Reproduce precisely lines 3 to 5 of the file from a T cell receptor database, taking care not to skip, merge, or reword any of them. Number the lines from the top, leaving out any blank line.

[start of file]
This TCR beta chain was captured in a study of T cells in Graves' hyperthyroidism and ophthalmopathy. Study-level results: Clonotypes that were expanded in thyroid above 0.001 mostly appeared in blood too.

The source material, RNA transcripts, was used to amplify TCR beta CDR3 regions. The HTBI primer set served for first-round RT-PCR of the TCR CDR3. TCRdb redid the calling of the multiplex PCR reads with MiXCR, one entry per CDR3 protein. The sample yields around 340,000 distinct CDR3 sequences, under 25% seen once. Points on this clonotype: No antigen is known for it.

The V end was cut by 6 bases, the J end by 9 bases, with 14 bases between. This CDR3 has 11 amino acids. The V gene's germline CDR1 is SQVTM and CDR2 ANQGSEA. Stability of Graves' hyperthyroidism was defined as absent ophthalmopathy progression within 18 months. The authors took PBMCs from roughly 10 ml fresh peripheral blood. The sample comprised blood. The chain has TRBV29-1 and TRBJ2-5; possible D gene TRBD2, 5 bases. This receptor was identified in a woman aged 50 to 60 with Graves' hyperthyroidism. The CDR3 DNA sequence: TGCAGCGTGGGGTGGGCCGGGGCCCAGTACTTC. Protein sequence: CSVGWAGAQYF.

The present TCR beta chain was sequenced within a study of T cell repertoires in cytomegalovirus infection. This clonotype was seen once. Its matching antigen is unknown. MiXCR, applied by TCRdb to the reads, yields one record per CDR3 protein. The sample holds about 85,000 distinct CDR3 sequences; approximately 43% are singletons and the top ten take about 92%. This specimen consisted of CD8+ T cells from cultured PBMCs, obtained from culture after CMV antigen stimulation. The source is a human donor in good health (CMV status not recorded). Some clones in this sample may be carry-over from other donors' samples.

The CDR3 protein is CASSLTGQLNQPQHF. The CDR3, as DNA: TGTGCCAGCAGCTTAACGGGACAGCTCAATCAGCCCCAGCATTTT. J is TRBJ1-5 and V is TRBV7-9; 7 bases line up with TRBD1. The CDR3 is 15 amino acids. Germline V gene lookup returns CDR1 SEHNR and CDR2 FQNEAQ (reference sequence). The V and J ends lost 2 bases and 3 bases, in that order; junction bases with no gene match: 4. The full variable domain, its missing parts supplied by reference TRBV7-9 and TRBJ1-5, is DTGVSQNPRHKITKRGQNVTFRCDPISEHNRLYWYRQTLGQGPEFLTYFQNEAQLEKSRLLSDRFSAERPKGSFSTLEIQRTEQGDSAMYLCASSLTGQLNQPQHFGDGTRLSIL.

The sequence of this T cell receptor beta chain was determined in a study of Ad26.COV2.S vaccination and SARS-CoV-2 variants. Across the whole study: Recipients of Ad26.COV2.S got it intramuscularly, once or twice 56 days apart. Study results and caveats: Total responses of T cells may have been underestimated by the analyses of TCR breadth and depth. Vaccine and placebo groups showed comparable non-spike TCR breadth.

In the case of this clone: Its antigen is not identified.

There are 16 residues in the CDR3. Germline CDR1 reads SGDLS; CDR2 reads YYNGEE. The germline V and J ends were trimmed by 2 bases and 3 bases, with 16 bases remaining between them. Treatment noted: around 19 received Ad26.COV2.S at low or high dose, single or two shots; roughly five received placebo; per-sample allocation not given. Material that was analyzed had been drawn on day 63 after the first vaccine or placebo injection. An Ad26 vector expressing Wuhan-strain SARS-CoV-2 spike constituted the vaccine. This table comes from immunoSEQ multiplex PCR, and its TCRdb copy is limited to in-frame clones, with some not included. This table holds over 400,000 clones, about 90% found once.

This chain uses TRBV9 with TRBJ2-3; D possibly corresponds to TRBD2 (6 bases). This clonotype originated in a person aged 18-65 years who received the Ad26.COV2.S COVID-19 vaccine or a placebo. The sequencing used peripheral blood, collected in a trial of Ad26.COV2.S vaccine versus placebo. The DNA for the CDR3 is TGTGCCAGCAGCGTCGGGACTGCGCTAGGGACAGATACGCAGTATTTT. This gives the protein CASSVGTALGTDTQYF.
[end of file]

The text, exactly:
The V end was cut by 6 bases, the J end by 9 bases, with 14 bases between. This CDR3 has 11 amino acids. The V gene's germline CDR1 is SQVTM and CDR2 ANQGSEA. Stability of Graves' hyperthyroidism was defined as absent ophthalmopathy progression within 18 months. The authors took PBMCs from roughly 10 ml fresh peripheral blood. The sample comprised blood. The chain has TRBV29-1 and TRBJ2-5; possible D gene TRBD2, 5 bases. This receptor was identified in a woman aged 50 to 60 with Graves' hyperthyroidism. The CDR3 DNA sequence: TGCAGCGTGGGGTGGGCCGGGGCCCAGTACTTC. Protein sequence: CSVGWAGAQYF.

The present TCR beta chain was sequenced within a study of T cell repertoires in cytomegalovirus infection. This clonotype was seen once. Its matching antigen is unknown. MiXCR, applied by TCRdb to the reads, yields one record per CDR3 protein. The sample holds about 85,000 distinct CDR3 sequences; approximately 43% are singletons and the top ten take about 92%. This specimen consisted of CD8+ T cells from cultured PBMCs, obtained from culture after CMV antigen stimulation. The source is a human donor in good health (CMV status not recorded). Some clones in this sample may be carry-over from other donors' samples.

The CDR3 protein is CASSLTGQLNQPQHF. The CDR3, as DNA: TGTGCCAGCAGCTTAACGGGACAGCTCAATCAGCCCCAGCATTTT. J is TRBJ1-5 and V is TRBV7-9; 7 bases line up with TRBD1. The CDR3 is 15 amino acids. Germline V gene lookup returns CDR1 SEHNR and CDR2 FQNEAQ (reference sequence). The V and J ends lost 2 bases and 3 bases, in that order; junction bases with no gene match: 4. The full variable domain, its missing parts supplied by reference TRBV7-9 and TRBJ1-5, is DTGVSQNPRHKITKRGQNVTFRCDPISEHNRLYWYRQTLGQGPEFLTYFQNEAQLEKSRLLSDRFSAERPKGSFSTLEIQRTEQGDSAMYLCASSLTGQLNQPQHFGDGTRLSIL.